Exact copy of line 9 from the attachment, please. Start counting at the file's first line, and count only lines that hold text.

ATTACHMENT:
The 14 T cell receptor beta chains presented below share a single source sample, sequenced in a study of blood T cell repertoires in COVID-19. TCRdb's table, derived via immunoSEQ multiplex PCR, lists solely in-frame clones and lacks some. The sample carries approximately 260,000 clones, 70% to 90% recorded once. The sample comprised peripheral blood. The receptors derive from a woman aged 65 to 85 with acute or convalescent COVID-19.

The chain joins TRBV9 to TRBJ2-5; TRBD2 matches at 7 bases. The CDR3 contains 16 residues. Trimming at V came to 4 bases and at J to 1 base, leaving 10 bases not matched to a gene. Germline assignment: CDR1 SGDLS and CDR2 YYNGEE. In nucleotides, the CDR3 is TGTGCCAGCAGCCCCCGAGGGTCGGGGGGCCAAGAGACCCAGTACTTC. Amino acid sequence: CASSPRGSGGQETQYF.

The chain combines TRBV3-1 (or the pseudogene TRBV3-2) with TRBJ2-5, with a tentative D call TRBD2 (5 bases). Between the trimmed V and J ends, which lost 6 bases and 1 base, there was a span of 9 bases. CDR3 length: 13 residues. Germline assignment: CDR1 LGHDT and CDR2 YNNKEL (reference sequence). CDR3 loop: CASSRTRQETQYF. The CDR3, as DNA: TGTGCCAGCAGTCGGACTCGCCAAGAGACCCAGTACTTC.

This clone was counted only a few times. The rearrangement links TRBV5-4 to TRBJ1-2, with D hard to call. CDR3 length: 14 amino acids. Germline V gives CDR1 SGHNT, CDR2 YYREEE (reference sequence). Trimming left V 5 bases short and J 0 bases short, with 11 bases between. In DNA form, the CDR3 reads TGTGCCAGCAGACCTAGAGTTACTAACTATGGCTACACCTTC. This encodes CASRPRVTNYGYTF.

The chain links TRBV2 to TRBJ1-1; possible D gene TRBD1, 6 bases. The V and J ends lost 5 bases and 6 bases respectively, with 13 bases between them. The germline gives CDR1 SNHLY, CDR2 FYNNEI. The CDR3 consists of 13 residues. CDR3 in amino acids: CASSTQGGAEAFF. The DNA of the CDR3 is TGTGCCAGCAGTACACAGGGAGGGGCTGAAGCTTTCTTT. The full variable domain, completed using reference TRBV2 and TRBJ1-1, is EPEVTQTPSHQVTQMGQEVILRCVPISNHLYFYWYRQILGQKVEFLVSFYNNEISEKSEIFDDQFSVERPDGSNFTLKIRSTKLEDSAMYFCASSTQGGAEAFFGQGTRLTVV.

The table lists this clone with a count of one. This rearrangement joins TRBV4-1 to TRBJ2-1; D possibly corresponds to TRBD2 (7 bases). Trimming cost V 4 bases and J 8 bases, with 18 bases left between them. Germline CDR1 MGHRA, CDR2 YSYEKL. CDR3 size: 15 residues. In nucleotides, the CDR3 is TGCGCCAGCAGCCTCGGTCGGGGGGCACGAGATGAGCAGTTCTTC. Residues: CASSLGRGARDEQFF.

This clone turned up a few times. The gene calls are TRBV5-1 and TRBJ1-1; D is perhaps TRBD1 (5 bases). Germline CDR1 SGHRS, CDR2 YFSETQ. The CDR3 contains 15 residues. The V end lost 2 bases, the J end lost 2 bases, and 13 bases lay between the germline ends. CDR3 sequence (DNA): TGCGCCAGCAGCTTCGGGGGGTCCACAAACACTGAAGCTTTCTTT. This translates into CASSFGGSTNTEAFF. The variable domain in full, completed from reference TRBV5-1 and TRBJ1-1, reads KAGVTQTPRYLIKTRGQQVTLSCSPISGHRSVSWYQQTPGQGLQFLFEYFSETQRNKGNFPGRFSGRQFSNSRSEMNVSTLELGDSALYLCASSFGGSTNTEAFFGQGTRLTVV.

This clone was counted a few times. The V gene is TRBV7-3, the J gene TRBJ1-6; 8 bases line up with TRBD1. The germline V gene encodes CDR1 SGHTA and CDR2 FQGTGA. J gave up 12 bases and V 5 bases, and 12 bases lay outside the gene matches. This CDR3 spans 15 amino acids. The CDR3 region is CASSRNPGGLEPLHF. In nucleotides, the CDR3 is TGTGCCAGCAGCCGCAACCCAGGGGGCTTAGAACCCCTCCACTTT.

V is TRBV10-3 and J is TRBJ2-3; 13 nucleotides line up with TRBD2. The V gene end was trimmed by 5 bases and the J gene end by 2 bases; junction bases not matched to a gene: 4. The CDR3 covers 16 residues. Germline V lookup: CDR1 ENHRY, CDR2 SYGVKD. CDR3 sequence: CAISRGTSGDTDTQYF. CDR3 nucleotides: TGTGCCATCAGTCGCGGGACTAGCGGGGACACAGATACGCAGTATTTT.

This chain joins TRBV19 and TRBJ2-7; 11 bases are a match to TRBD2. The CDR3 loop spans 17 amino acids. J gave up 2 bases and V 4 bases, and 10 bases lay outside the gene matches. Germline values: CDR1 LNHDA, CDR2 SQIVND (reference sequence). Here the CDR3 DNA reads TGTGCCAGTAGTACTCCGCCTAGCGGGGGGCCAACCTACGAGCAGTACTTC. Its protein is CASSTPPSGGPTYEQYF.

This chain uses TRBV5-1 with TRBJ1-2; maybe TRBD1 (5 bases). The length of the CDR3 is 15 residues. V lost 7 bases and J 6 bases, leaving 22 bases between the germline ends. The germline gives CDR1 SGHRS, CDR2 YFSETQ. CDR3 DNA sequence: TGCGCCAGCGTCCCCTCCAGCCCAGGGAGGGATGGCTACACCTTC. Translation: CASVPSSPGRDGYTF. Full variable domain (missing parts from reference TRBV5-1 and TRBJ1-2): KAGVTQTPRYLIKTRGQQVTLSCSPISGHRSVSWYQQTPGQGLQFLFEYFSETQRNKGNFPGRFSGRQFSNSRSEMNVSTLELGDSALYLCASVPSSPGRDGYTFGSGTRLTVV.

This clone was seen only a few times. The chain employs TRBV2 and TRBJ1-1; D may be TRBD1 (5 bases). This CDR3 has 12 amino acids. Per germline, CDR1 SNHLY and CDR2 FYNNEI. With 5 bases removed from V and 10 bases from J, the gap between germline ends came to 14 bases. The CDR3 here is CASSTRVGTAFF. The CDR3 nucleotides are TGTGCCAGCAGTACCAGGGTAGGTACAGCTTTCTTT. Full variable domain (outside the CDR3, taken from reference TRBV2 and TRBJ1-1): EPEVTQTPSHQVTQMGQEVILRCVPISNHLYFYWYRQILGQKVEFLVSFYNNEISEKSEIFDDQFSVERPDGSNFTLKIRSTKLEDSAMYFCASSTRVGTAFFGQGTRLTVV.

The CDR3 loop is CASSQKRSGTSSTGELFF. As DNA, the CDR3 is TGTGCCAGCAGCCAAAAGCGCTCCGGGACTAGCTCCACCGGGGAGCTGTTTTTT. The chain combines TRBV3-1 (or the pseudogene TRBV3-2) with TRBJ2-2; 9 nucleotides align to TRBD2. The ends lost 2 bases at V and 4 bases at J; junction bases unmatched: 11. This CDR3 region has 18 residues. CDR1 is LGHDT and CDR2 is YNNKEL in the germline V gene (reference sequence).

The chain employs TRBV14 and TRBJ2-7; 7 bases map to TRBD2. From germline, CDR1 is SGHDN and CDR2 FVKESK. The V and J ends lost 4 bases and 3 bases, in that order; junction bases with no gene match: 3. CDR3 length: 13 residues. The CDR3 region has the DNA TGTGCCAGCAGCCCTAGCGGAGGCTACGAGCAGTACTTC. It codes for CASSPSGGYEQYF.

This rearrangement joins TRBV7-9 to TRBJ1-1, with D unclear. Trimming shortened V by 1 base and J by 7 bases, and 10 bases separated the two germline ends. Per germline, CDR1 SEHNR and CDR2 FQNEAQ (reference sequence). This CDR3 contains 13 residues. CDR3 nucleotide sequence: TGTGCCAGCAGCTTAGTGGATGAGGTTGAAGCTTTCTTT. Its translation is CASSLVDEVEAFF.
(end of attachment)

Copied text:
V is TRBV10-3 and J is TRBJ2-3; 13 nucleotides line up with TRBD2. The V gene end was trimmed by 5 bases and the J gene end by 2 bases; junction bases not matched to a gene: 4. The CDR3 covers 16 residues. Germline V lookup: CDR1 ENHRY, CDR2 SYGVKD. CDR3 sequence: CAISRGTSGDTDTQYF. CDR3 nucleotides: TGTGCCATCAGTCGCGGGACTAGCGGGGACACAGATACGCAGTATTTT.